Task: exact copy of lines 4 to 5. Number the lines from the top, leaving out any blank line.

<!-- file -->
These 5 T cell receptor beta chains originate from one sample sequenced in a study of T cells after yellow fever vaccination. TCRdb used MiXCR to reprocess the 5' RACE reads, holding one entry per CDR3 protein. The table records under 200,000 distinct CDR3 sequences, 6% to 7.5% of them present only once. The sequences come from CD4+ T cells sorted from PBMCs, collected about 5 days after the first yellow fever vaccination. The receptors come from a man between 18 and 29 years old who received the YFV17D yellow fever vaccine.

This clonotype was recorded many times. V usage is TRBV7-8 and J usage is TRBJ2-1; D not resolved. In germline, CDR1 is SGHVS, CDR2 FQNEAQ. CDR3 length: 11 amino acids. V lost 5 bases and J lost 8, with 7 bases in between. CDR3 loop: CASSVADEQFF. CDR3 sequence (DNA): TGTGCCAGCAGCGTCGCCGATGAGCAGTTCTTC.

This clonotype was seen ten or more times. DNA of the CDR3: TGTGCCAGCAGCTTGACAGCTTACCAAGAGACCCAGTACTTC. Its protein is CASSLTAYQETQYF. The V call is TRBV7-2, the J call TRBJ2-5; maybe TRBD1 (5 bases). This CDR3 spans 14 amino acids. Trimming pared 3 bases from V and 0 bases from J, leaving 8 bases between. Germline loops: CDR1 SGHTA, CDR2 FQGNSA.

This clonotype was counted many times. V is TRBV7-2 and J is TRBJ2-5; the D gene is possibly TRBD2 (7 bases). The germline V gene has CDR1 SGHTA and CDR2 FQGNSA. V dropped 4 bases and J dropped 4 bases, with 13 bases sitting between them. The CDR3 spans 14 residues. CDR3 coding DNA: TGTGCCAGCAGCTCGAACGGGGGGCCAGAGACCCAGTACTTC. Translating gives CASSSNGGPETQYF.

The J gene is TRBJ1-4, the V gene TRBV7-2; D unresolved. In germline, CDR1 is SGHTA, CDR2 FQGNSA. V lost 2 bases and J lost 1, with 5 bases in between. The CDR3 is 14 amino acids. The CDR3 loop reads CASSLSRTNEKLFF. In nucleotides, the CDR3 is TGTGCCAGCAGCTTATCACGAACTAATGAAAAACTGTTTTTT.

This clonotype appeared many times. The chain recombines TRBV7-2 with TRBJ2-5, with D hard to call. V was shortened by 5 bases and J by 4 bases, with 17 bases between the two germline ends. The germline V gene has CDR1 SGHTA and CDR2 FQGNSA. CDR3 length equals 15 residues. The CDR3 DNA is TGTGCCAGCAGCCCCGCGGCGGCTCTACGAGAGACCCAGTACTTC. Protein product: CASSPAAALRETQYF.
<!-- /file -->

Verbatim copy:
This clonotype was counted many times. V is TRBV7-2 and J is TRBJ2-5; the D gene is possibly TRBD2 (7 bases). The germline V gene has CDR1 SGHTA and CDR2 FQGNSA. V dropped 4 bases and J dropped 4 bases, with 13 bases sitting between them. The CDR3 spans 14 residues. CDR3 coding DNA: TGTGCCAGCAGCTCGAACGGGGGGCCAGAGACCCAGTACTTC. Translating gives CASSSNGGPETQYF.

The J gene is TRBJ1-4, the V gene TRBV7-2; D unresolved. In germline, CDR1 is SGHTA, CDR2 FQGNSA. V lost 2 bases and J lost 1, with 5 bases in between. The CDR3 is 14 amino acids. The CDR3 loop reads CASSLSRTNEKLFF. In nucleotides, the CDR3 is TGTGCCAGCAGCTTATCACGAACTAATGAAAAACTGTTTTTT.